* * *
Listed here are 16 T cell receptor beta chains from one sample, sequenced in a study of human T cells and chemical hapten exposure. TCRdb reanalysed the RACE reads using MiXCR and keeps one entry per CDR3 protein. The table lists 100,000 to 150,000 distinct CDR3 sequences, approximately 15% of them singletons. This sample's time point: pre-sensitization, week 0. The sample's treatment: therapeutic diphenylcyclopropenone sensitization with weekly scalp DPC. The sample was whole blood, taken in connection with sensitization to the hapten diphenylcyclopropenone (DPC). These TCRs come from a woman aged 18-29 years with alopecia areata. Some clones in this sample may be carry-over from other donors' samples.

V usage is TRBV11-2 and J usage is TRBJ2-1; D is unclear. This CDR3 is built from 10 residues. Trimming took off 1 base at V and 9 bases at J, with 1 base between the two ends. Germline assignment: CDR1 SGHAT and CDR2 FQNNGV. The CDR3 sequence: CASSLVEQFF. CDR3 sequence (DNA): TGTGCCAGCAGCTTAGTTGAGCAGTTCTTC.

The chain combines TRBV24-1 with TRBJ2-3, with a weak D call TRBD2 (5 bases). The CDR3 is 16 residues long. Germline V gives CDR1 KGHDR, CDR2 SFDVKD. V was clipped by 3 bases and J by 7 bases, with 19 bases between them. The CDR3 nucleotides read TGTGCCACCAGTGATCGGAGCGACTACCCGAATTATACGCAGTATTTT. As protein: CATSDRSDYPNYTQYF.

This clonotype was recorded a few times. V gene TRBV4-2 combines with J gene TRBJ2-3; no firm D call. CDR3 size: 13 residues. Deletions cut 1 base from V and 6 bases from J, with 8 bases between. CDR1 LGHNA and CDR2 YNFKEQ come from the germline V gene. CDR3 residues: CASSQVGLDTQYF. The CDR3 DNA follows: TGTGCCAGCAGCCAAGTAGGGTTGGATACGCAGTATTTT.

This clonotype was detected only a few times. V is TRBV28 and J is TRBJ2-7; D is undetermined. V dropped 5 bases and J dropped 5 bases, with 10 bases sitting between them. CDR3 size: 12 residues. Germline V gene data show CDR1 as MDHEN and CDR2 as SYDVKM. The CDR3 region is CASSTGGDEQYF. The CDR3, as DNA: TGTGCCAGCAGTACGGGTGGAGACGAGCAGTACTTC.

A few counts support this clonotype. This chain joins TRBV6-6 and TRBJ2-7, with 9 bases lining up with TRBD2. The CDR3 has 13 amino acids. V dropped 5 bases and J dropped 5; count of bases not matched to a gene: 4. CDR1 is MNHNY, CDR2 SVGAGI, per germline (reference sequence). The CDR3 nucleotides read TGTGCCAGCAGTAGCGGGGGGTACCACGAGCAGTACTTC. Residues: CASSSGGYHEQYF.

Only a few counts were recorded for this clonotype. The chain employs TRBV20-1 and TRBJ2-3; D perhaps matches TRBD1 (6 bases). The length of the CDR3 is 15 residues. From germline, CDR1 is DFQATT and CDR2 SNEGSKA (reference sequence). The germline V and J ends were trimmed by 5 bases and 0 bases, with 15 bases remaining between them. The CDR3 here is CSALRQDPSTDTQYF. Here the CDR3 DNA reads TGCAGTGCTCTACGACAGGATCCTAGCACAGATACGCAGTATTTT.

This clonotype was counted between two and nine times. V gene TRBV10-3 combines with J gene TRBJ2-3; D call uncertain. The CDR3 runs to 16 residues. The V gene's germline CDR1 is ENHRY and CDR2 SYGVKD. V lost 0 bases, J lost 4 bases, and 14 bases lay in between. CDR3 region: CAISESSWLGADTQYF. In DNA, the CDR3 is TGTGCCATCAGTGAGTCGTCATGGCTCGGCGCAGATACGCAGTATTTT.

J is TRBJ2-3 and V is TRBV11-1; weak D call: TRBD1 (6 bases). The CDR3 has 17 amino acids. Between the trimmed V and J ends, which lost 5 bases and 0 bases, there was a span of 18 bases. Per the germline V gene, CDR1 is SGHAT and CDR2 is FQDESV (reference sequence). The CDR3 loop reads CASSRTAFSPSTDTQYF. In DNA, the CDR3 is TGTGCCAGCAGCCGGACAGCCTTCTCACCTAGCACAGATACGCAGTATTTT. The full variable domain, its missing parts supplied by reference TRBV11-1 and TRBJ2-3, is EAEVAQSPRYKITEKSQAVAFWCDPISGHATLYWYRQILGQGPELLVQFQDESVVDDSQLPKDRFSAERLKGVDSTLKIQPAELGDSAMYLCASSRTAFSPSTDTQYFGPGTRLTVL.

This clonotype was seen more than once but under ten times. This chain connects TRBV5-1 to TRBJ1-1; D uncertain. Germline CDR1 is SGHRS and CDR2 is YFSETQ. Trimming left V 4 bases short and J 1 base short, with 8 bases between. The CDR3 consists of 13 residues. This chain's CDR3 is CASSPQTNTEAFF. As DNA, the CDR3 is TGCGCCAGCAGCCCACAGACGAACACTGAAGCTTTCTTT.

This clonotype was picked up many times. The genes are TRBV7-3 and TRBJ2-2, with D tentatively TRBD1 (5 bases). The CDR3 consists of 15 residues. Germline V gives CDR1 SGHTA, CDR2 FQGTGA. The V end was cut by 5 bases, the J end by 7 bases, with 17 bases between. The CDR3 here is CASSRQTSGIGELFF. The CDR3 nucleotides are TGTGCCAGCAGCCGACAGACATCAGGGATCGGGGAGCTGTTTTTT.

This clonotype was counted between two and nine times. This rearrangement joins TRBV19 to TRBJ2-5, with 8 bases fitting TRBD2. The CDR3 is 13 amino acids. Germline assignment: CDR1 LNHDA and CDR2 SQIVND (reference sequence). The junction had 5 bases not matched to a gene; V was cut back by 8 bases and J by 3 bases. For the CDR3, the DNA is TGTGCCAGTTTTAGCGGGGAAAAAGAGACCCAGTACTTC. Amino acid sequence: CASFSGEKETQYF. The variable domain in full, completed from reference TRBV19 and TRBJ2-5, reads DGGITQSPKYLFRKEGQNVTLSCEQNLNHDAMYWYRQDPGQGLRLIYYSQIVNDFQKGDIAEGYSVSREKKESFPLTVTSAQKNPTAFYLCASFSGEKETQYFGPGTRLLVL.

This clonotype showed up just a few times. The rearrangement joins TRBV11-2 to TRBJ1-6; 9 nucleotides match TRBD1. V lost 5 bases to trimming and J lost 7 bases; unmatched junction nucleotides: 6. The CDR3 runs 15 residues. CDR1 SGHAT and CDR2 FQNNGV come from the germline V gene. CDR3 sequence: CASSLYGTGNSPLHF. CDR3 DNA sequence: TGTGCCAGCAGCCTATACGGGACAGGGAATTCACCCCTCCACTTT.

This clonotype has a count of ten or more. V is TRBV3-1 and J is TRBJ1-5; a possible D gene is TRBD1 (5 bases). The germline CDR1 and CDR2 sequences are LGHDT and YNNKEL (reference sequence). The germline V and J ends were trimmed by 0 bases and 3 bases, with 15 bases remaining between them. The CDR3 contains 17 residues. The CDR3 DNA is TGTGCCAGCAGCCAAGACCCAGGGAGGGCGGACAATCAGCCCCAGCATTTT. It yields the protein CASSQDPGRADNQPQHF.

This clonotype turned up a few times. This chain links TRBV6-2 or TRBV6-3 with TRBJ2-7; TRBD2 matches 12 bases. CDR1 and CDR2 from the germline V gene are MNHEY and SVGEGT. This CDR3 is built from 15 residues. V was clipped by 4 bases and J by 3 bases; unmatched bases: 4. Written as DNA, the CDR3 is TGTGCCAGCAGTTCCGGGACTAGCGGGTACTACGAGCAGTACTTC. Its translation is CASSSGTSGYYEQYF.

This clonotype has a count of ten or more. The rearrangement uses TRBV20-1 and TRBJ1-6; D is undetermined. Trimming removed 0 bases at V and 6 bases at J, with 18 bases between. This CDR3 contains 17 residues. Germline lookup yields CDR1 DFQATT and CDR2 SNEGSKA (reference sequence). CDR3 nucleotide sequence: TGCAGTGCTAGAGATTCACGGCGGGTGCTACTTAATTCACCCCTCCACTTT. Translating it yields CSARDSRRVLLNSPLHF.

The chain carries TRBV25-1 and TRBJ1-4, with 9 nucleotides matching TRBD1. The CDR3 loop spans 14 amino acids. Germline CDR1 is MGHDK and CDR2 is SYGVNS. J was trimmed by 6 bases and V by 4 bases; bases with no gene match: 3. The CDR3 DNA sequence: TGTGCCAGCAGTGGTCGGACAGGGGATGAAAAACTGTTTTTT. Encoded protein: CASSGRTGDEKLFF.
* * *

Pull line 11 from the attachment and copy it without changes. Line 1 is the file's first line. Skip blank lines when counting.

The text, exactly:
This clonotype was picked up many times. The genes are TRBV7-3 and TRBJ2-2, with D tentatively TRBD1 (5 bases). The CDR3 consists of 15 residues. Germline V gives CDR1 SGHTA, CDR2 FQGTGA. The V end was cut by 5 bases, the J end by 7 bases, with 17 bases between. The CDR3 here is CASSRQTSGIGELFF. The CDR3 nucleotides are TGTGCCAGCAGCCGACAGACATCAGGGATCGGGGAGCTGTTTTTT.